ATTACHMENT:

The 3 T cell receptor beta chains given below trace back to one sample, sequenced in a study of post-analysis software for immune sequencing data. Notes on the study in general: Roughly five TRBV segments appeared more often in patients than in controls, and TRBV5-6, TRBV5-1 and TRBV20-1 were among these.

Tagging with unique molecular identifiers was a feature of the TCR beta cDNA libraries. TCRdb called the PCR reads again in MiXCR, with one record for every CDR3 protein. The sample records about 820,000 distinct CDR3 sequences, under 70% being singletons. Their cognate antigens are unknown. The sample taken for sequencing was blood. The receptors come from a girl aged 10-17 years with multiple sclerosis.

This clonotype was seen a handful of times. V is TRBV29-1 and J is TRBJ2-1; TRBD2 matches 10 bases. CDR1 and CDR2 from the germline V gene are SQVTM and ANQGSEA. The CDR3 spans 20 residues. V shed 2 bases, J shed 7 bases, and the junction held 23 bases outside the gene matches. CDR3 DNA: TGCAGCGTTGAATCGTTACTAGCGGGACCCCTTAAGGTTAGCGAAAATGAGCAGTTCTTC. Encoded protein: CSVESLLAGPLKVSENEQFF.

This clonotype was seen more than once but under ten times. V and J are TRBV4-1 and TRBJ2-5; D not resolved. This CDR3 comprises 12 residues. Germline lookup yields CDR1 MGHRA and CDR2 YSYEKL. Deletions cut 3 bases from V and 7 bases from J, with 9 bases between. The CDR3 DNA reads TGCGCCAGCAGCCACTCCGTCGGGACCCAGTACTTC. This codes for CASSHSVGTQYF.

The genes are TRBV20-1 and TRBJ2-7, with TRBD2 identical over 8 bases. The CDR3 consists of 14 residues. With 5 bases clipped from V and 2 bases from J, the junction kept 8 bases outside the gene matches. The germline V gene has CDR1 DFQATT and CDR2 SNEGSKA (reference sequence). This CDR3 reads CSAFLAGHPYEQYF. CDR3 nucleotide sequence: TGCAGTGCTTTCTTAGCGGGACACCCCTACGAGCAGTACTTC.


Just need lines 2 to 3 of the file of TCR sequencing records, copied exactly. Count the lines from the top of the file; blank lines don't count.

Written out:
Tagging with unique molecular identifiers was a feature of the TCR beta cDNA libraries. TCRdb called the PCR reads again in MiXCR, with one record for every CDR3 protein. The sample records about 820,000 distinct CDR3 sequences, under 70% being singletons. Their cognate antigens are unknown. The sample taken for sequencing was blood. The receptors come from a girl aged 10-17 years with multiple sclerosis.

This clonotype was seen a handful of times. V is TRBV29-1 and J is TRBJ2-1; TRBD2 matches 10 bases. CDR1 and CDR2 from the germline V gene are SQVTM and ANQGSEA. The CDR3 spans 20 residues. V shed 2 bases, J shed 7 bases, and the junction held 23 bases outside the gene matches. CDR3 DNA: TGCAGCGTTGAATCGTTACTAGCGGGACCCCTTAAGGTTAGCGAAAATGAGCAGTTCTTC. Encoded protein: CSVESLLAGPLKVSENEQFF.